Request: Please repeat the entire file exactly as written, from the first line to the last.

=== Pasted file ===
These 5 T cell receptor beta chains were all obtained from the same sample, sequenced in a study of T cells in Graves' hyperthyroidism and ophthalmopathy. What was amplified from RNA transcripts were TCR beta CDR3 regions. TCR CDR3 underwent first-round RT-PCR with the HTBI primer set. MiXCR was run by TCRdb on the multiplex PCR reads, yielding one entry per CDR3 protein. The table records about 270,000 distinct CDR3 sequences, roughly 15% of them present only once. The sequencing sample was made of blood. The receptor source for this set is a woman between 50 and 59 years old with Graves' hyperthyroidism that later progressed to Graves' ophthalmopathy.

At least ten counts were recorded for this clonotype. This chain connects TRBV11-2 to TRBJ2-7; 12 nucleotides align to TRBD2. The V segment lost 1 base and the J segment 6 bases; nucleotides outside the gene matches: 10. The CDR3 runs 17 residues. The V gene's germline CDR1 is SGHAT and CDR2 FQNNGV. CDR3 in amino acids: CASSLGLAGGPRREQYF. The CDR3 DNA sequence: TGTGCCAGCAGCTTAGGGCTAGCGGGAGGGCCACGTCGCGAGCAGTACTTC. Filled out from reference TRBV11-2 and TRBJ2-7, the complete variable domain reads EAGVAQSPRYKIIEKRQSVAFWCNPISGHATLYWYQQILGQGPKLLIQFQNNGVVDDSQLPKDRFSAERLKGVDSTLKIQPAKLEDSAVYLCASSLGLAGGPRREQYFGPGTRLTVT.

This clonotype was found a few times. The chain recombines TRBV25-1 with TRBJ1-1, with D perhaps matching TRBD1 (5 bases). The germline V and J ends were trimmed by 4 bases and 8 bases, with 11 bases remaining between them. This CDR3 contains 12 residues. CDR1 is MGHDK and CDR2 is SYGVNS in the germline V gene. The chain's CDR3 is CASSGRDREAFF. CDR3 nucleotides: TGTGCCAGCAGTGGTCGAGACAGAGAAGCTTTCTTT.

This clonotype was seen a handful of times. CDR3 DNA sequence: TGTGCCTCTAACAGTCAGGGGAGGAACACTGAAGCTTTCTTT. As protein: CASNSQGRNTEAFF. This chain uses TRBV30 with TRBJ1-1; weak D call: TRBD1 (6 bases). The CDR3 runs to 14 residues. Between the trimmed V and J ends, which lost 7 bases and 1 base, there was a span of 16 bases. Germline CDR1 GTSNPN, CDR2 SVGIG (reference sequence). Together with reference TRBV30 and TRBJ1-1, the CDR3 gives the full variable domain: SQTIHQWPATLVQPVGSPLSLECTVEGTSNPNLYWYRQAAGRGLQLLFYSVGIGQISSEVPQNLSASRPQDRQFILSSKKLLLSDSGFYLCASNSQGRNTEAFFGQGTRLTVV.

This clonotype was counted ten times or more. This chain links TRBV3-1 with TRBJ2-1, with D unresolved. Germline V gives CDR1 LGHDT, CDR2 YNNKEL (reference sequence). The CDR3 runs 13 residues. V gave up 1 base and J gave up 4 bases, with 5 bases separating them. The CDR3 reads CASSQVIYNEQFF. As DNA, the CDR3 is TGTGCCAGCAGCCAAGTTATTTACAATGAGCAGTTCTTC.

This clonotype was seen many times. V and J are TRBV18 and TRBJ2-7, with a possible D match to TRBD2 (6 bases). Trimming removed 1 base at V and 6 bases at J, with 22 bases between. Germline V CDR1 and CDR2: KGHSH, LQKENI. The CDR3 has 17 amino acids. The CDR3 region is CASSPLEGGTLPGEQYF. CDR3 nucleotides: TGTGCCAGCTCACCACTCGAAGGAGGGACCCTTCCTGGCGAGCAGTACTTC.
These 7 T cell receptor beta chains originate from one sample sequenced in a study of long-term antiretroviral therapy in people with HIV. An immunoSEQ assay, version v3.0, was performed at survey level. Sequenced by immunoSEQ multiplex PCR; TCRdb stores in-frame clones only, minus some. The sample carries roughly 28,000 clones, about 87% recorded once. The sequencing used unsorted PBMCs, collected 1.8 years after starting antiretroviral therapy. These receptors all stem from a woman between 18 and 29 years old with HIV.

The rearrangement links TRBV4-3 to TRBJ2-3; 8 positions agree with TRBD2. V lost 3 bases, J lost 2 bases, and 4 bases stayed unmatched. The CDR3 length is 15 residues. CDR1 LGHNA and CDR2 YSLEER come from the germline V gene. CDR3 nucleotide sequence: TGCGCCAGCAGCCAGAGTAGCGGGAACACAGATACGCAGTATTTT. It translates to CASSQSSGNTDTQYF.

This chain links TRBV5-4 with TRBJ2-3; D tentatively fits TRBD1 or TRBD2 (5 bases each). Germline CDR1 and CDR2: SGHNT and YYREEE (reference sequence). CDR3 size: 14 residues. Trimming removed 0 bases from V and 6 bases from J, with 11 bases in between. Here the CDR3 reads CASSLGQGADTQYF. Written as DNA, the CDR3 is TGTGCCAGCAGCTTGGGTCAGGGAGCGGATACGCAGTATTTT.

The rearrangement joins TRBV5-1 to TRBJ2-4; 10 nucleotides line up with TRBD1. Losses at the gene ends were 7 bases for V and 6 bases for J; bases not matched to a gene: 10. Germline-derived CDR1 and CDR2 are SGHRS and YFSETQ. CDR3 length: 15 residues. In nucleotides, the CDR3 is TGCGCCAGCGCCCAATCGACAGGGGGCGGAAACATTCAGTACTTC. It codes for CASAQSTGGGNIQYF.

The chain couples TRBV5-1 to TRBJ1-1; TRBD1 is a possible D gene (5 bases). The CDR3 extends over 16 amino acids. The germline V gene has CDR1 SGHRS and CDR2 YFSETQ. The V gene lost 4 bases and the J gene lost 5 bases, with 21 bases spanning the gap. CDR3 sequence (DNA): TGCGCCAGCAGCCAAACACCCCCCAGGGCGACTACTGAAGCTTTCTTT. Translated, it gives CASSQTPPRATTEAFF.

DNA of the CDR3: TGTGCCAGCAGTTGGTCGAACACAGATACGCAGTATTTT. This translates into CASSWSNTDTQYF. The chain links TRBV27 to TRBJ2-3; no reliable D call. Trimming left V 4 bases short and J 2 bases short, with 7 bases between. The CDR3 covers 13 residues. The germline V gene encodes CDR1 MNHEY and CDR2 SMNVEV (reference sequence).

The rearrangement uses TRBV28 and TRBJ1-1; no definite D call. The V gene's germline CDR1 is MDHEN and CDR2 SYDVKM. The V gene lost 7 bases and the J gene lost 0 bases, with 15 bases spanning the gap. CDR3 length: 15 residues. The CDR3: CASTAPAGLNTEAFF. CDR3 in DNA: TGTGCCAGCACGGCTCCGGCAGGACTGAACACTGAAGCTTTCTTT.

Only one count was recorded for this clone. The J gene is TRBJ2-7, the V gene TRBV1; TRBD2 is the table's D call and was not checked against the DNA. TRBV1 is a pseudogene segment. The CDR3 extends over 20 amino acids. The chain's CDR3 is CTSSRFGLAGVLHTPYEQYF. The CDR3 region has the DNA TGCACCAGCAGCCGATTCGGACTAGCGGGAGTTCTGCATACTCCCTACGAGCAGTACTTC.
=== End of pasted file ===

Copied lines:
These 5 T cell receptor beta chains were all obtained from the same sample, sequenced in a study of T cells in Graves' hyperthyroidism and ophthalmopathy. What was amplified from RNA transcripts were TCR beta CDR3 regions. TCR CDR3 underwent first-round RT-PCR with the HTBI primer set. MiXCR was run by TCRdb on the multiplex PCR reads, yielding one entry per CDR3 protein. The table records about 270,000 distinct CDR3 sequences, roughly 15% of them present only once. The sequencing sample was made of blood. The receptor source for this set is a woman between 50 and 59 years old with Graves' hyperthyroidism that later progressed to Graves' ophthalmopathy.

At least ten counts were recorded for this clonotype. This chain connects TRBV11-2 to TRBJ2-7; 12 nucleotides align to TRBD2. The V segment lost 1 base and the J segment 6 bases; nucleotides outside the gene matches: 10. The CDR3 runs 17 residues. The V gene's germline CDR1 is SGHAT and CDR2 FQNNGV. CDR3 in amino acids: CASSLGLAGGPRREQYF. The CDR3 DNA sequence: TGTGCCAGCAGCTTAGGGCTAGCGGGAGGGCCACGTCGCGAGCAGTACTTC. Filled out from reference TRBV11-2 and TRBJ2-7, the complete variable domain reads EAGVAQSPRYKIIEKRQSVAFWCNPISGHATLYWYQQILGQGPKLLIQFQNNGVVDDSQLPKDRFSAERLKGVDSTLKIQPAKLEDSAVYLCASSLGLAGGPRREQYFGPGTRLTVT.

This clonotype was found a few times. The chain recombines TRBV25-1 with TRBJ1-1, with D perhaps matching TRBD1 (5 bases). The germline V and J ends were trimmed by 4 bases and 8 bases, with 11 bases remaining between them. This CDR3 contains 12 residues. CDR1 is MGHDK and CDR2 is SYGVNS in the germline V gene. The chain's CDR3 is CASSGRDREAFF. CDR3 nucleotides: TGTGCCAGCAGTGGTCGAGACAGAGAAGCTTTCTTT.

This clonotype was seen a handful of times. CDR3 DNA sequence: TGTGCCTCTAACAGTCAGGGGAGGAACACTGAAGCTTTCTTT. As protein: CASNSQGRNTEAFF. This chain uses TRBV30 with TRBJ1-1; weak D call: TRBD1 (6 bases). The CDR3 runs to 14 residues. Between the trimmed V and J ends, which lost 7 bases and 1 base, there was a span of 16 bases. Germline CDR1 GTSNPN, CDR2 SVGIG (reference sequence). Together with reference TRBV30 and TRBJ1-1, the CDR3 gives the full variable domain: SQTIHQWPATLVQPVGSPLSLECTVEGTSNPNLYWYRQAAGRGLQLLFYSVGIGQISSEVPQNLSASRPQDRQFILSSKKLLLSDSGFYLCASNSQGRNTEAFFGQGTRLTVV.

This clonotype was counted ten times or more. This chain links TRBV3-1 with TRBJ2-1, with D unresolved. Germline V gives CDR1 LGHDT, CDR2 YNNKEL (reference sequence). The CDR3 runs 13 residues. V gave up 1 base and J gave up 4 bases, with 5 bases separating them. The CDR3 reads CASSQVIYNEQFF. As DNA, the CDR3 is TGTGCCAGCAGCCAAGTTATTTACAATGAGCAGTTCTTC.

This clonotype was seen many times. V and J are TRBV18 and TRBJ2-7, with a possible D match to TRBD2 (6 bases). Trimming removed 1 base at V and 6 bases at J, with 22 bases between. Germline V CDR1 and CDR2: KGHSH, LQKENI. The CDR3 has 17 amino acids. The CDR3 region is CASSPLEGGTLPGEQYF. CDR3 nucleotides: TGTGCCAGCTCACCACTCGAAGGAGGGACCCTTCCTGGCGAGCAGTACTTC.
These 7 T cell receptor beta chains originate from one sample sequenced in a study of long-term antiretroviral therapy in people with HIV. An immunoSEQ assay, version v3.0, was performed at survey level. Sequenced by immunoSEQ multiplex PCR; TCRdb stores in-frame clones only, minus some. The sample carries roughly 28,000 clones, about 87% recorded once. The sequencing used unsorted PBMCs, collected 1.8 years after starting antiretroviral therapy. These receptors all stem from a woman between 18 and 29 years old with HIV.

The rearrangement links TRBV4-3 to TRBJ2-3; 8 positions agree with TRBD2. V lost 3 bases, J lost 2 bases, and 4 bases stayed unmatched. The CDR3 length is 15 residues. CDR1 LGHNA and CDR2 YSLEER come from the germline V gene. CDR3 nucleotide sequence: TGCGCCAGCAGCCAGAGTAGCGGGAACACAGATACGCAGTATTTT. It translates to CASSQSSGNTDTQYF.

This chain links TRBV5-4 with TRBJ2-3; D tentatively fits TRBD1 or TRBD2 (5 bases each). Germline CDR1 and CDR2: SGHNT and YYREEE (reference sequence). CDR3 size: 14 residues. Trimming removed 0 bases from V and 6 bases from J, with 11 bases in between. Here the CDR3 reads CASSLGQGADTQYF. Written as DNA, the CDR3 is TGTGCCAGCAGCTTGGGTCAGGGAGCGGATACGCAGTATTTT.

The rearrangement joins TRBV5-1 to TRBJ2-4; 10 nucleotides line up with TRBD1. Losses at the gene ends were 7 bases for V and 6 bases for J; bases not matched to a gene: 10. Germline-derived CDR1 and CDR2 are SGHRS and YFSETQ. CDR3 length: 15 residues. In nucleotides, the CDR3 is TGCGCCAGCGCCCAATCGACAGGGGGCGGAAACATTCAGTACTTC. It codes for CASAQSTGGGNIQYF.

The chain couples TRBV5-1 to TRBJ1-1; TRBD1 is a possible D gene (5 bases). The CDR3 extends over 16 amino acids. The germline V gene has CDR1 SGHRS and CDR2 YFSETQ. The V gene lost 4 bases and the J gene lost 5 bases, with 21 bases spanning the gap. CDR3 sequence (DNA): TGCGCCAGCAGCCAAACACCCCCCAGGGCGACTACTGAAGCTTTCTTT. Translated, it gives CASSQTPPRATTEAFF.

DNA of the CDR3: TGTGCCAGCAGTTGGTCGAACACAGATACGCAGTATTTT. This translates into CASSWSNTDTQYF. The chain links TRBV27 to TRBJ2-3; no reliable D call. Trimming left V 4 bases short and J 2 bases short, with 7 bases between. The CDR3 covers 13 residues. The germline V gene encodes CDR1 MNHEY and CDR2 SMNVEV (reference sequence).

The rearrangement uses TRBV28 and TRBJ1-1; no definite D call. The V gene's germline CDR1 is MDHEN and CDR2 SYDVKM. The V gene lost 7 bases and the J gene lost 0 bases, with 15 bases spanning the gap. CDR3 length: 15 residues. The CDR3: CASTAPAGLNTEAFF. CDR3 in DNA: TGTGCCAGCACGGCTCCGGCAGGACTGAACACTGAAGCTTTCTTT.

Only one count was recorded for this clone. The J gene is TRBJ2-7, the V gene TRBV1; TRBD2 is the table's D call and was not checked against the DNA. TRBV1 is a pseudogene segment. The CDR3 extends over 20 amino acids. The chain's CDR3 is CTSSRFGLAGVLHTPYEQYF. The CDR3 region has the DNA TGCACCAGCAGCCGATTCGGACTAGCGGGAGTTCTGCATACTCCCTACGAGCAGTACTTC.